After gluing in a few points with cyanoacrilate glue, I abundantly filed the seams between the vac piece and the fuselage with white glue. After everything was set I added Mr. Surfacer 500 with a brush, layer after layer. The area was then sanded with a roto-tool, and then smoothed by hand with very fine sandpaper.
I completed then the resin doors of the landing gear with the etched parts that will constitute also the guidance for the brake lines. To separate the secondary doors from their block of resin was quite difficult but the "wurger" saw made from a modified razor blade confirmed once again that is the best micro saw on the market (and cheap too).
As you have seen above, one of the resin roots of the landing gear was broken in the process. I fixed it but the angle was slightly different from the original. When I positioned the legs, to my surprise I found out that the original angle was wrong (too much inclined to the interior and in front). The solutions to repair this was very few. Warming the resin roots even with a hairdryer or with warm water, would have lead to the heating and probably deforming of the adjacent resin parts. I opted for a third solution - to bend the upper end of the legs. Being made from hipodermic needles it wasn't so difficult. The angle created between the resin root and the metal leg of the landing gear was so small and so concealed that it wouldn't bother me. I'm sure it will bother other serious modelers (if they'll be aware of this mistake).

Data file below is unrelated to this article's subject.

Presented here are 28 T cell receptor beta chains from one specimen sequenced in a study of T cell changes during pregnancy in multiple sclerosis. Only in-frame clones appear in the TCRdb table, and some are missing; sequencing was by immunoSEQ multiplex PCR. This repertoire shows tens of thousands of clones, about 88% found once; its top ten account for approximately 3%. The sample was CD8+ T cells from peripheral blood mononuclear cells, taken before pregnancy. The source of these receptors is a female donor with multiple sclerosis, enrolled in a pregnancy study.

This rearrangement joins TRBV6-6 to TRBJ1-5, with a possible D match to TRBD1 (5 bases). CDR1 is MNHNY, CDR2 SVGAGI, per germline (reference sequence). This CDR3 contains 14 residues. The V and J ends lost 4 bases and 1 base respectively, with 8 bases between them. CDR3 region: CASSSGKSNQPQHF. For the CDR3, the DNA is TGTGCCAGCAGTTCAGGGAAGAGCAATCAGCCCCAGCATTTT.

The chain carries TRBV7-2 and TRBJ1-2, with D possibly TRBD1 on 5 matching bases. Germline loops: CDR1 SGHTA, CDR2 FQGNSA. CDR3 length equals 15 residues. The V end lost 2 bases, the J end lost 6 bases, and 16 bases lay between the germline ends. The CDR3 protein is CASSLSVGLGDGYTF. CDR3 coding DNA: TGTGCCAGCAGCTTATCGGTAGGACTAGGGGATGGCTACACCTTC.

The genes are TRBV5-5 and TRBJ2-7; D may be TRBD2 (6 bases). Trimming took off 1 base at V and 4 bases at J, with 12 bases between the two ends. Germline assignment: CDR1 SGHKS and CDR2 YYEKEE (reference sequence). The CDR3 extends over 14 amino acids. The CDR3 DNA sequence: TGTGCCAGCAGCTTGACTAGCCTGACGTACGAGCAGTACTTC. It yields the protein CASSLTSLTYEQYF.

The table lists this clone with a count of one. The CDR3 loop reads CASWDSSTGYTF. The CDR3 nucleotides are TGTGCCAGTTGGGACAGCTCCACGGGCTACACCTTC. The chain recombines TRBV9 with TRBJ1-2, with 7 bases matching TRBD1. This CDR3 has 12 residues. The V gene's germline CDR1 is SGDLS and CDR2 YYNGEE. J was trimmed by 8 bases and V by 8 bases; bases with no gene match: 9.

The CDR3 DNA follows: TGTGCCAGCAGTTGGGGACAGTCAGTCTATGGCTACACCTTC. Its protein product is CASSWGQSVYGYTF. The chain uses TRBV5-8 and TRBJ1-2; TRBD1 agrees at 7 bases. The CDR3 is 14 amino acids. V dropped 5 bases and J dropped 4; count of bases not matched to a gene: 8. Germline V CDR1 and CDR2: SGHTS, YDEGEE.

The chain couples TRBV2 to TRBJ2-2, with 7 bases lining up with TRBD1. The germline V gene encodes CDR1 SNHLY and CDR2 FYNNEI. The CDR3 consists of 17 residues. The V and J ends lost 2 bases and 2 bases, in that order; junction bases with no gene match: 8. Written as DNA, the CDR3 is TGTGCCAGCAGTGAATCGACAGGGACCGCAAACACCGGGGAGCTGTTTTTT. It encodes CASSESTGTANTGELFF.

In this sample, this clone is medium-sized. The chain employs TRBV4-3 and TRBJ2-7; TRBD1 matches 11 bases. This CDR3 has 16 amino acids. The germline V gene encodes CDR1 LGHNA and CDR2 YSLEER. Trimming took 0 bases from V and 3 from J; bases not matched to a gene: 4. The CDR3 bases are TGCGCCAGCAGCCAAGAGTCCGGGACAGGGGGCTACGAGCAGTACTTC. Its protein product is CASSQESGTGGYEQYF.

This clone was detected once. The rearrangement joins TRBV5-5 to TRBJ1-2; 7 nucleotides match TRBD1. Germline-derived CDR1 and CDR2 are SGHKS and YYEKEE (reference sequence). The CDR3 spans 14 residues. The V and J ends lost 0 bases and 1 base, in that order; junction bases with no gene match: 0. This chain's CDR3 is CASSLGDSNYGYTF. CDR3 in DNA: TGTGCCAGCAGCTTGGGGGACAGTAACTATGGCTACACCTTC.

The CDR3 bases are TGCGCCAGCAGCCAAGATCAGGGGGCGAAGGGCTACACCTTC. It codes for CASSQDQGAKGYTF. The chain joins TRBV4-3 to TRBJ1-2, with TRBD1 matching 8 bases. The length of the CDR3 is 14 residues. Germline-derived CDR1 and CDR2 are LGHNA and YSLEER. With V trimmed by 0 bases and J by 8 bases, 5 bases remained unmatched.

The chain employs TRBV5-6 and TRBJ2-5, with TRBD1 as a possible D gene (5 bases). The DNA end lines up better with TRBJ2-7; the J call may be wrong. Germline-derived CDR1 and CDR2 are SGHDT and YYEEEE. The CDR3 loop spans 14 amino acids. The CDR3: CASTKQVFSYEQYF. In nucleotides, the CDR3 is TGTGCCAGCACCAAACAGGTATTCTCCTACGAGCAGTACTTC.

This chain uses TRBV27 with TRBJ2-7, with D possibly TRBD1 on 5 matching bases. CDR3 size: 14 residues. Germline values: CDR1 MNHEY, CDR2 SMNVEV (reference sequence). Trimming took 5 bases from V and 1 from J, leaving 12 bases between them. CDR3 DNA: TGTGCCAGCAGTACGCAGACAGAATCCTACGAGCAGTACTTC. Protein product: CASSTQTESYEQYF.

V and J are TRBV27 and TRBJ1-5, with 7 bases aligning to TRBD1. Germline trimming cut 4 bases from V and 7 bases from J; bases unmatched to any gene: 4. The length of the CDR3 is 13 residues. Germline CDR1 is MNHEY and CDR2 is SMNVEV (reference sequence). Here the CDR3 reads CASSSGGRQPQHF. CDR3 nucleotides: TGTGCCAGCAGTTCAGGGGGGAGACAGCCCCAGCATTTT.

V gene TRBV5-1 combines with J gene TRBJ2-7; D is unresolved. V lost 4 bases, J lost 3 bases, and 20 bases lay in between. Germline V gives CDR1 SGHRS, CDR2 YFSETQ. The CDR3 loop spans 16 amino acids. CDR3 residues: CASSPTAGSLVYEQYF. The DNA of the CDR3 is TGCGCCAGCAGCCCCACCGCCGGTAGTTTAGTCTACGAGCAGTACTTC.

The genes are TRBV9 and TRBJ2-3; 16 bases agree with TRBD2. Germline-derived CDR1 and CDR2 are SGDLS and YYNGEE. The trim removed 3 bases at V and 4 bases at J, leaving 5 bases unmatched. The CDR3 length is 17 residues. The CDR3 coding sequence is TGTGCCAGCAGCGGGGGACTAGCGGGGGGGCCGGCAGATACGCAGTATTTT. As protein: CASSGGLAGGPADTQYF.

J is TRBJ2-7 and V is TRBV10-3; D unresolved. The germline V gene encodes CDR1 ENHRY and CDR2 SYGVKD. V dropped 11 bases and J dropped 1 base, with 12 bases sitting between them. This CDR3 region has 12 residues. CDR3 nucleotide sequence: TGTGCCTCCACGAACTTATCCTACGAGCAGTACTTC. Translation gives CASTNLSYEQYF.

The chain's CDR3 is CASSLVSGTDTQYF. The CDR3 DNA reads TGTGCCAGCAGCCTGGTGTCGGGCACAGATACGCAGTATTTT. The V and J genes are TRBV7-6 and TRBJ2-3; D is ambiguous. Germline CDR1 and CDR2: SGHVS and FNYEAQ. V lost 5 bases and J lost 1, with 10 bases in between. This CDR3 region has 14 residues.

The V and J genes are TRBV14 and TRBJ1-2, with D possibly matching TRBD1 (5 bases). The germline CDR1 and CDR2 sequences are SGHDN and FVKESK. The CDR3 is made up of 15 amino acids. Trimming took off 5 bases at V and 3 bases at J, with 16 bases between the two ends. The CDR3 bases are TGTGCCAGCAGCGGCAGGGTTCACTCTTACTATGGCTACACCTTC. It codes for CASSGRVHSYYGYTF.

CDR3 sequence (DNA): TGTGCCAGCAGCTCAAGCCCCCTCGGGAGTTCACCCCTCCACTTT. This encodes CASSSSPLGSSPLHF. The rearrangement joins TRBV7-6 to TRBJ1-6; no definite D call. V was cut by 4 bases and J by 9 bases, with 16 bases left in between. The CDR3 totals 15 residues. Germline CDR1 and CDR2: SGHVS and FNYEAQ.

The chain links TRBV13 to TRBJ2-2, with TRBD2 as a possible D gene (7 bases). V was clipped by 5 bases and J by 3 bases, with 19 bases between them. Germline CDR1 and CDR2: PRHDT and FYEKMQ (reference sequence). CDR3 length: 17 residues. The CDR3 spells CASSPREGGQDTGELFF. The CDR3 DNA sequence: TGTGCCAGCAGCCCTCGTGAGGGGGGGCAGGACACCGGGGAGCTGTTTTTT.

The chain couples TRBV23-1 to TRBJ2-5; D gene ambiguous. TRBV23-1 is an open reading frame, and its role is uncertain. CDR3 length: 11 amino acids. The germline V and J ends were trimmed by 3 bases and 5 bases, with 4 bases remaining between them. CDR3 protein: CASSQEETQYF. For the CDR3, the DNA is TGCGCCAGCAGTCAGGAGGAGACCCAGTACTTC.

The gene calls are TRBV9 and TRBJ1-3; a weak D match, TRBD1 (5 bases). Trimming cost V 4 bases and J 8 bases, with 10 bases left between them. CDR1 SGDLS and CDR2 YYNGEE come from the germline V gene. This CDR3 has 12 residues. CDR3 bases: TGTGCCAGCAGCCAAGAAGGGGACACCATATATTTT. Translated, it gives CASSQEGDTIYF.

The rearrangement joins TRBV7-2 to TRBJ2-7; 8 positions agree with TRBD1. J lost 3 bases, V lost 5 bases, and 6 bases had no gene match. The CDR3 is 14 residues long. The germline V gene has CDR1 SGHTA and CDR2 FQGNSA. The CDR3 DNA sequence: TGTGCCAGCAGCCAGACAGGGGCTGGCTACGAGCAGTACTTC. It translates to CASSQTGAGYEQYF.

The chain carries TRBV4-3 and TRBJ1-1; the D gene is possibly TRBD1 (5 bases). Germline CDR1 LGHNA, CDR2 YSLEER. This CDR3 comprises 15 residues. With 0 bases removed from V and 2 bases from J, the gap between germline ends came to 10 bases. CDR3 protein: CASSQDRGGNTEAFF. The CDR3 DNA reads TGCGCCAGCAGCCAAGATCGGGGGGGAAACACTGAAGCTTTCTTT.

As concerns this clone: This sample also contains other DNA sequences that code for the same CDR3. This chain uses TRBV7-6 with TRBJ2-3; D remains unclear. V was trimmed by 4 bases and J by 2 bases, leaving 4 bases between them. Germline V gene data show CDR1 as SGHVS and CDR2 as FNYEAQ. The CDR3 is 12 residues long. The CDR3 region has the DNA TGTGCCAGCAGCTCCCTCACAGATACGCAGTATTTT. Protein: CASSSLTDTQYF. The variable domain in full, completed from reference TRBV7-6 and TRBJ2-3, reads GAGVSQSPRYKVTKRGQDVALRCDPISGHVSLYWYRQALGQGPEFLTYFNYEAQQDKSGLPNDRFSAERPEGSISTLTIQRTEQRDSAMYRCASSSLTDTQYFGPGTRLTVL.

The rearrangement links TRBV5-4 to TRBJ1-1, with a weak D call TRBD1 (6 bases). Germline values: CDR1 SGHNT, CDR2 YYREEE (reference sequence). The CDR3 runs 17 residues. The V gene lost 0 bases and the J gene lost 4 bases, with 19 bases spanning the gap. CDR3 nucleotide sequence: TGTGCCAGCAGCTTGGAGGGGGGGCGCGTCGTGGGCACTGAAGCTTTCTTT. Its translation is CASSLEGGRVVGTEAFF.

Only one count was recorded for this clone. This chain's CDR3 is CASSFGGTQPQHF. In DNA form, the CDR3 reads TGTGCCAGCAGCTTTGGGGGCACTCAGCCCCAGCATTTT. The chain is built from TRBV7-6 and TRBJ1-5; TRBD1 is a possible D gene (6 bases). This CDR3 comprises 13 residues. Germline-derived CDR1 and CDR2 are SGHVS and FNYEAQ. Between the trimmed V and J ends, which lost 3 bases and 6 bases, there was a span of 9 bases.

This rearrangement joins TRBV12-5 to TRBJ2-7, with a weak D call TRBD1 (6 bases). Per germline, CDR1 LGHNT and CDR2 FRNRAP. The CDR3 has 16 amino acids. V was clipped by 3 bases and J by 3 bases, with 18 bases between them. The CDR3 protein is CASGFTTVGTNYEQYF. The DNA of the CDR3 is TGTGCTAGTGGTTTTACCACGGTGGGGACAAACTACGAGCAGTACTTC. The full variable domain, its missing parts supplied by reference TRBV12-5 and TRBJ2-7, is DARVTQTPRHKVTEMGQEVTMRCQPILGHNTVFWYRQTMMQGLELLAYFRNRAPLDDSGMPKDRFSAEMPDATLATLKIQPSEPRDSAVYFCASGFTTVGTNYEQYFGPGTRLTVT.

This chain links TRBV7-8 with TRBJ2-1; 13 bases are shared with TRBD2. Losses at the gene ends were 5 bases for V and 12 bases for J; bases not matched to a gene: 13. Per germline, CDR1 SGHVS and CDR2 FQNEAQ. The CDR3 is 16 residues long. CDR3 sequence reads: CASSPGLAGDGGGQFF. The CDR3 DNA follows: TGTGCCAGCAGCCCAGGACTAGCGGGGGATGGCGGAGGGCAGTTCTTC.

For the next stage in the process I sprayed the almost the entire airframe with a solid aluminium color. This helped me in identifying little fit problems and will constitute a good base for the next colors, with the possibility of scratching here and there the final paint work for more realism. I painted then the Yellow ring around the back fuselage and the identification bands on the leading edge. I sprayed the area more or less freely and then obtained the proper shape by masking. I used narrow masking tape from Jammydog, which permitted me due to it's elasticity to surpass the curvature of the fuselage.
More difficult was to mask the opened cockpit, but I used the lesson learned at my opened FW 190 A8 and used a mix of masking tape and masking fluid to seal the area.
You probably noticed that I have also fix the antenna mast and fashioned a light bulb for the tail.
The aluminium color was then slightly buffed with steel wool to get rid of asperities. In the flaps compartment I sprayed an acrylic transparent turqoise from the Marabu range of glass colors. This color over the aluminium make the same effect as the Aodake, which in fact I belive it was just this - a protection lacquer which in order to be more visible had this tint of blueish green. In time it aged becoming more or less greener in appearance.